The University of Toronto administration failed to silence faculty in their fight for accountability and justice. They failed to silence the conversation about Palestine. They failed to undermine academic freedom and its national champion, CAUT. But so far, the administration has also failed to address the deeper issues that created the scandal. While hiding behind a professed allegiance to academic freedom and collegial governance, the administration has refused to acknowledge the systemic threats to academic freedom – including through the operation of the Palestine exception; has downplayed the problem of donor interventions; and has ignored calls for better collegial governance practices and administrative accountability. Nor have they made efforts to rectify the damage done by their dishonourable conduct, let alone acknowledge any impropriety in their conduct or demonstrate meaningful accountability.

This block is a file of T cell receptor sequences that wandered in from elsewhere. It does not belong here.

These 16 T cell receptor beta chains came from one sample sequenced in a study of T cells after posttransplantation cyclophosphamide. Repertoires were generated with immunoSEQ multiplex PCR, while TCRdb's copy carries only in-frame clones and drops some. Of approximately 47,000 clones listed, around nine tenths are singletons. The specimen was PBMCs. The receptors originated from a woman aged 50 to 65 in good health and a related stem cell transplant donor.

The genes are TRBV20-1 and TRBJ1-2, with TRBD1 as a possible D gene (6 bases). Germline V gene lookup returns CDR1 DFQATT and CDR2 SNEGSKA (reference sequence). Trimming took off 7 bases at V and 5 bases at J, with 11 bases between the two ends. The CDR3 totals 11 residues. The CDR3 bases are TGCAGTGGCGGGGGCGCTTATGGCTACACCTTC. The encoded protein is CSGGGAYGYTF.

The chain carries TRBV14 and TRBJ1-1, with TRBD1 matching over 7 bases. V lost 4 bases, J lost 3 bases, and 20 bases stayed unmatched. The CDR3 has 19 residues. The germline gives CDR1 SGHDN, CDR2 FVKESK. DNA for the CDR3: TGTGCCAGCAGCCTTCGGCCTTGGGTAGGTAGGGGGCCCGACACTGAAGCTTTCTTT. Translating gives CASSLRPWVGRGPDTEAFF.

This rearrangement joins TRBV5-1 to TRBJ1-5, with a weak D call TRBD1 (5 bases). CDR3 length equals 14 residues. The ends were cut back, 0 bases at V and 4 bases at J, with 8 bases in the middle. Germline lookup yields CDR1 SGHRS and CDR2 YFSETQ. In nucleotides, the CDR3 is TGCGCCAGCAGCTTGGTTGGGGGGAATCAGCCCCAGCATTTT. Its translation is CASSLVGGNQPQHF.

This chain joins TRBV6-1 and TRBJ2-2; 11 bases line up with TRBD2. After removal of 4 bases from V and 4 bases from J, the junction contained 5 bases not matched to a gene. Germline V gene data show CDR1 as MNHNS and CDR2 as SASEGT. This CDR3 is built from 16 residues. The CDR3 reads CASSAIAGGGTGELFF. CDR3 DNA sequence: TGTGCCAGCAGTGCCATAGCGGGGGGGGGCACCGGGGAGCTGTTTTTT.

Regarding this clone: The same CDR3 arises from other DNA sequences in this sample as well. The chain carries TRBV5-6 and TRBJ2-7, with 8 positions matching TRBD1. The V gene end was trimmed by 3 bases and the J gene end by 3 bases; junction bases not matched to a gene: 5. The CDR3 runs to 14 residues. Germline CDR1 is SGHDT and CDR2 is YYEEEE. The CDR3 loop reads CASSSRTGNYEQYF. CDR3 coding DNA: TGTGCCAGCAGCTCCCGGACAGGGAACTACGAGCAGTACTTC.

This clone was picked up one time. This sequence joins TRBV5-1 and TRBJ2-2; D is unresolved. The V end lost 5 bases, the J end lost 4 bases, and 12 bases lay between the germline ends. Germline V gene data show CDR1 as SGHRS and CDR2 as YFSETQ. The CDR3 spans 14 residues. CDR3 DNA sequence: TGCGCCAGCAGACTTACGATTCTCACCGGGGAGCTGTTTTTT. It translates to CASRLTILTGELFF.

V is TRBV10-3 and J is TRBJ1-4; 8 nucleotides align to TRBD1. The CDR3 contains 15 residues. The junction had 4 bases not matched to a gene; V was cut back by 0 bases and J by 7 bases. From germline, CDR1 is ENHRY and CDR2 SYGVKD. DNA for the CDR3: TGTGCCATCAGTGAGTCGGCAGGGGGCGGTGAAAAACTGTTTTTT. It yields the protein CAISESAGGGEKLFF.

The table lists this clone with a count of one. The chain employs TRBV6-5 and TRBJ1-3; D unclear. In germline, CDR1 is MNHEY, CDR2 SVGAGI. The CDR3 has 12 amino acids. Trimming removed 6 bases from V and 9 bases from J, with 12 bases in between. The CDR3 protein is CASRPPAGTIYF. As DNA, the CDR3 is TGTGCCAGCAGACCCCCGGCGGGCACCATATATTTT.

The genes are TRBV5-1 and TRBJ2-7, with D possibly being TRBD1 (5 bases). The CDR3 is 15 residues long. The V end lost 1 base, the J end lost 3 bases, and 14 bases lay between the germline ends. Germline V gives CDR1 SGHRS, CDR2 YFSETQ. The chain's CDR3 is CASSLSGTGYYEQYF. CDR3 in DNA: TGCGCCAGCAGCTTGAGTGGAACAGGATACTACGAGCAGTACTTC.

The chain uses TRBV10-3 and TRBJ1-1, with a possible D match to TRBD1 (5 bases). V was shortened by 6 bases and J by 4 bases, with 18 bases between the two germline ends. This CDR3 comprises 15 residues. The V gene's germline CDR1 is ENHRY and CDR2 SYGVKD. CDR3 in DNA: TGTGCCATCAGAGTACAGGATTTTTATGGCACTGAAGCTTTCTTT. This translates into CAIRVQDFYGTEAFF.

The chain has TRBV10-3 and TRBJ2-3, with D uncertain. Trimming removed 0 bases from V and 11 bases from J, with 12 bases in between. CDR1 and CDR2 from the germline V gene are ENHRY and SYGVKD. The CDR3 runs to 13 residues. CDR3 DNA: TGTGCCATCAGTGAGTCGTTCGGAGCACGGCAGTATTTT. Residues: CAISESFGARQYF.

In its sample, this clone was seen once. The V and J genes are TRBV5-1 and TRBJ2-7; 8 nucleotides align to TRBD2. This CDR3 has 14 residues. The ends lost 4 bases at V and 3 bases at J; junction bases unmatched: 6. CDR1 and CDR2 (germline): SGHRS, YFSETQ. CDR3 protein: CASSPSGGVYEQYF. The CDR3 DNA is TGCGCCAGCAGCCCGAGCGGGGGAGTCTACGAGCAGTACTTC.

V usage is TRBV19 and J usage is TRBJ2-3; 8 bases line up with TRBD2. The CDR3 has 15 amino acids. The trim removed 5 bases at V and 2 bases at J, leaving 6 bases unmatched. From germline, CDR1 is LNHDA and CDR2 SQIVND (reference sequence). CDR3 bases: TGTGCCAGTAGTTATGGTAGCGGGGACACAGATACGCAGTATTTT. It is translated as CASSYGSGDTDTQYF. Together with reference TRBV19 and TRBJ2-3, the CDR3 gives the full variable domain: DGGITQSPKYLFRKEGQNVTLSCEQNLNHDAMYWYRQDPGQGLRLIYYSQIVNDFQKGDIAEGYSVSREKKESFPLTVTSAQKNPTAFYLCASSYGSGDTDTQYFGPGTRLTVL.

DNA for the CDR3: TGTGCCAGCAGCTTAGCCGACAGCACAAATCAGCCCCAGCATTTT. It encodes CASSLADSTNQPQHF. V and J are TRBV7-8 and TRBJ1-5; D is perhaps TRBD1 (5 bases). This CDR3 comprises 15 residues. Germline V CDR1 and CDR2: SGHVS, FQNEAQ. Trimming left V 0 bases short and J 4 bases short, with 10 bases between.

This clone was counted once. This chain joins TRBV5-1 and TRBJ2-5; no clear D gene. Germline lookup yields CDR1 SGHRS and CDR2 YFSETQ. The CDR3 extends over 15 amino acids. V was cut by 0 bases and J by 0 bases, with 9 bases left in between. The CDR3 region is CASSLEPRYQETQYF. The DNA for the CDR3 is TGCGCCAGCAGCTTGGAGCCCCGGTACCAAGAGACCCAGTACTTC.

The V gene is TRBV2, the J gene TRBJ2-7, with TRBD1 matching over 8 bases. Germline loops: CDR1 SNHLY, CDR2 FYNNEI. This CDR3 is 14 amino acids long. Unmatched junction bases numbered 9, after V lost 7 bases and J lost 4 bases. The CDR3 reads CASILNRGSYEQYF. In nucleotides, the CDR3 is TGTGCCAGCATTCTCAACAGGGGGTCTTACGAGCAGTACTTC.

In this context, it is disappointing but unsurprising that Dr. Azarova has decided not to accept the offer to direct the IHRP program at the University of Toronto. This was a position that she had already accepted last summer and was eager to start. Yet, the events of the past several months have not been without consequences. The behaviour of the administration understandably undermines confidence in UofT as a place to undertake serious research on human rights and their violations. The administration’s conduct leaves question marks about their commitment to protecting this work from donor influence. The absence of a formal apology from the university or assurance that significant change is in the works is shameful and worrying. In this context, the lack of a successful search for Director of the program, a failure that sits directly on the table of the University of Toronto administration, has left the future of the IHRP program in doubt.
All this means that while the censure may be lifted, the work must continue.
We are emboldened by the extraordinary community and movement that are building. We are excited to deepen this work together. On October 21, 2021, we will be hosting an online event oriented to celebrating and reflecting on the campaign, and taking this work and coalition to the next level. Stay tuned for details!
With gratitude, in solidarity,